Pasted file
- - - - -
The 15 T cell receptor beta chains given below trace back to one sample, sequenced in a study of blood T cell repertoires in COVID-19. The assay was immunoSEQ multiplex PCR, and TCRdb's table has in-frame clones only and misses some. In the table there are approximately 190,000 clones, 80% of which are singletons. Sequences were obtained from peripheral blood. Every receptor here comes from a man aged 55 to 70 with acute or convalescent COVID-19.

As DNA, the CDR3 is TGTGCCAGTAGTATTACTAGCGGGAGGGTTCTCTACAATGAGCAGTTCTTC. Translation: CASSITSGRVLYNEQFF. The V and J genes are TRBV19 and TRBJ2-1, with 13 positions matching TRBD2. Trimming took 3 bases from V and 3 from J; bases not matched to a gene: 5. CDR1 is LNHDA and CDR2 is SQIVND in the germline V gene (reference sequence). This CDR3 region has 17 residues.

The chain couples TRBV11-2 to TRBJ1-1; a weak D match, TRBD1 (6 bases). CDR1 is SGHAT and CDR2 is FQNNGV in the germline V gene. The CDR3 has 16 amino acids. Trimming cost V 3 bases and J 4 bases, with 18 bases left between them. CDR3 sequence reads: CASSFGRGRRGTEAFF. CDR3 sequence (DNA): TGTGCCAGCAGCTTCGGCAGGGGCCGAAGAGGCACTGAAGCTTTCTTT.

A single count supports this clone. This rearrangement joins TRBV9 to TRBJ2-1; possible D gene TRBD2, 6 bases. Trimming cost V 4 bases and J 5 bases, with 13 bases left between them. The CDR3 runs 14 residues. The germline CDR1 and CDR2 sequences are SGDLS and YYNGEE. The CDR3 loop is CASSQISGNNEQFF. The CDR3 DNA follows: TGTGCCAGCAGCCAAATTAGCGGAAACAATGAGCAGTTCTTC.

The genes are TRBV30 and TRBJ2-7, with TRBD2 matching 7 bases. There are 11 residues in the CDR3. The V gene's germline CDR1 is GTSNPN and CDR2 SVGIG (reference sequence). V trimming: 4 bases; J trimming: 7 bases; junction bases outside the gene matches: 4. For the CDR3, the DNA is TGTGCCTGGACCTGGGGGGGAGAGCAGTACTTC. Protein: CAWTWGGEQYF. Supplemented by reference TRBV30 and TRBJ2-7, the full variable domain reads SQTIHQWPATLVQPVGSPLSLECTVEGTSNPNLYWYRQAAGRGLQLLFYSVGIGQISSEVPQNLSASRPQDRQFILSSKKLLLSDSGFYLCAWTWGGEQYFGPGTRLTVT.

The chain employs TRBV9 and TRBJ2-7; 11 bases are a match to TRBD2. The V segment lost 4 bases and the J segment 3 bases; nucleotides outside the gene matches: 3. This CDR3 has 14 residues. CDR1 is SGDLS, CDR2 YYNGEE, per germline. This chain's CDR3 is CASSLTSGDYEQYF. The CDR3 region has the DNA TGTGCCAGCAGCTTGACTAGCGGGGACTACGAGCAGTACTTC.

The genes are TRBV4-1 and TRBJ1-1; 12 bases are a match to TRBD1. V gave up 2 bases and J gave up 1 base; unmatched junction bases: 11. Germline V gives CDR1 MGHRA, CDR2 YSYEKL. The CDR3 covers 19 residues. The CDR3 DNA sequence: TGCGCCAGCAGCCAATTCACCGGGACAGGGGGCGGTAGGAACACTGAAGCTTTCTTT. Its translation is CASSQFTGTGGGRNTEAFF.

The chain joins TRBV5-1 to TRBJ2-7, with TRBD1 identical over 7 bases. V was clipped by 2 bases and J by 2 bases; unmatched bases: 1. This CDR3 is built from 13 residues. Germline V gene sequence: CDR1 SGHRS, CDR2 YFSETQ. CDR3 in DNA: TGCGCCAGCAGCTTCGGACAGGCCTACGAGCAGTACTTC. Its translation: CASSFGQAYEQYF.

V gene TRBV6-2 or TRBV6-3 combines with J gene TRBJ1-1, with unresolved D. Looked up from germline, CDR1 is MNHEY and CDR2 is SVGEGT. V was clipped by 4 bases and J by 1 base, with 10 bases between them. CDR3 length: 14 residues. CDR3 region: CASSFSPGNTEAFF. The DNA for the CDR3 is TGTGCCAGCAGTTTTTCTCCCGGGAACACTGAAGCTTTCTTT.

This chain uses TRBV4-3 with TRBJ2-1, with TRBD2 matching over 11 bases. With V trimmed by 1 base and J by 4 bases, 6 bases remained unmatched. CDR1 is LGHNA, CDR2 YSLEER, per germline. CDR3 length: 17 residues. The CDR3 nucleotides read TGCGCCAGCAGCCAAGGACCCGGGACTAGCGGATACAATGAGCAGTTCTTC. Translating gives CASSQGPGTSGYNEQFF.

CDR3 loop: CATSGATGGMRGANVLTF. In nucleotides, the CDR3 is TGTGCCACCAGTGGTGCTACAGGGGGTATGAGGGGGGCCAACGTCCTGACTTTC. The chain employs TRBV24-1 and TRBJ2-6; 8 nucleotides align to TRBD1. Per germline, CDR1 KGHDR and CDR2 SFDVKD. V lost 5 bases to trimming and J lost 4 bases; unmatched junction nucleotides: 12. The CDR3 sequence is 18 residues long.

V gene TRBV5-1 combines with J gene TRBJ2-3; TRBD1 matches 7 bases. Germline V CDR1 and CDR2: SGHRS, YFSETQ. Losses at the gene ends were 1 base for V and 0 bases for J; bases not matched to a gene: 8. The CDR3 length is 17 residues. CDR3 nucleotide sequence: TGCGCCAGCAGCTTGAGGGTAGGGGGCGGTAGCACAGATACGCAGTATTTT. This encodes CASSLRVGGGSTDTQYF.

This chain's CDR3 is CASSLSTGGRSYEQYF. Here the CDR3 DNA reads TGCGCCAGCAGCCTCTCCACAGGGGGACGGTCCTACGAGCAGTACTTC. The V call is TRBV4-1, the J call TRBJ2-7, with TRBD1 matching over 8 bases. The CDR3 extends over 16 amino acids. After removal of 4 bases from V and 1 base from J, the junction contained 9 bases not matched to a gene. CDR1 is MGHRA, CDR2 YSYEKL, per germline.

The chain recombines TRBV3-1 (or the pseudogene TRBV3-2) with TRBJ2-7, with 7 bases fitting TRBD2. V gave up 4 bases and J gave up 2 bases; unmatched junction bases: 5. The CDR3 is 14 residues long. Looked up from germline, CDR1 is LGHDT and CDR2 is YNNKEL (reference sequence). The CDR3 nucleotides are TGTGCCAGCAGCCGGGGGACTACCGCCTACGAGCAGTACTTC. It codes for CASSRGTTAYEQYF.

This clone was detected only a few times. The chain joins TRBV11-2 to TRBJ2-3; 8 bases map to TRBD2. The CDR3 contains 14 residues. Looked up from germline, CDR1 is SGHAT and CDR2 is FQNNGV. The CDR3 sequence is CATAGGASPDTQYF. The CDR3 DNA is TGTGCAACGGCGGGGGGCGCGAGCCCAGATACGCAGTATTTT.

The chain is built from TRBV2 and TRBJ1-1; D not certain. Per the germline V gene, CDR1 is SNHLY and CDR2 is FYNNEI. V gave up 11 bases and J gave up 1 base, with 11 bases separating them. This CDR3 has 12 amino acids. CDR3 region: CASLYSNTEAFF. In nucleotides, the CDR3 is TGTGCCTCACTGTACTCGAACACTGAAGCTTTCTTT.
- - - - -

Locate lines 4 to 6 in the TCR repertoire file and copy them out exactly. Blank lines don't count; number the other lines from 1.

A single count supports this clone. This rearrangement joins TRBV9 to TRBJ2-1; possible D gene TRBD2, 6 bases. Trimming cost V 4 bases and J 5 bases, with 13 bases left between them. The CDR3 runs 14 residues. The germline CDR1 and CDR2 sequences are SGDLS and YYNGEE. The CDR3 loop is CASSQISGNNEQFF. The CDR3 DNA follows: TGTGCCAGCAGCCAAATTAGCGGAAACAATGAGCAGTTCTTC.

The genes are TRBV30 and TRBJ2-7, with TRBD2 matching 7 bases. There are 11 residues in the CDR3. The V gene's germline CDR1 is GTSNPN and CDR2 SVGIG (reference sequence). V trimming: 4 bases; J trimming: 7 bases; junction bases outside the gene matches: 4. For the CDR3, the DNA is TGTGCCTGGACCTGGGGGGGAGAGCAGTACTTC. Protein: CAWTWGGEQYF. Supplemented by reference TRBV30 and TRBJ2-7, the full variable domain reads SQTIHQWPATLVQPVGSPLSLECTVEGTSNPNLYWYRQAAGRGLQLLFYSVGIGQISSEVPQNLSASRPQDRQFILSSKKLLLSDSGFYLCAWTWGGEQYFGPGTRLTVT.

The chain employs TRBV9 and TRBJ2-7; 11 bases are a match to TRBD2. The V segment lost 4 bases and the J segment 3 bases; nucleotides outside the gene matches: 3. This CDR3 has 14 residues. CDR1 is SGDLS, CDR2 YYNGEE, per germline. This chain's CDR3 is CASSLTSGDYEQYF. The CDR3 region has the DNA TGTGCCAGCAGCTTGACTAGCGGGGACTACGAGCAGTACTTC.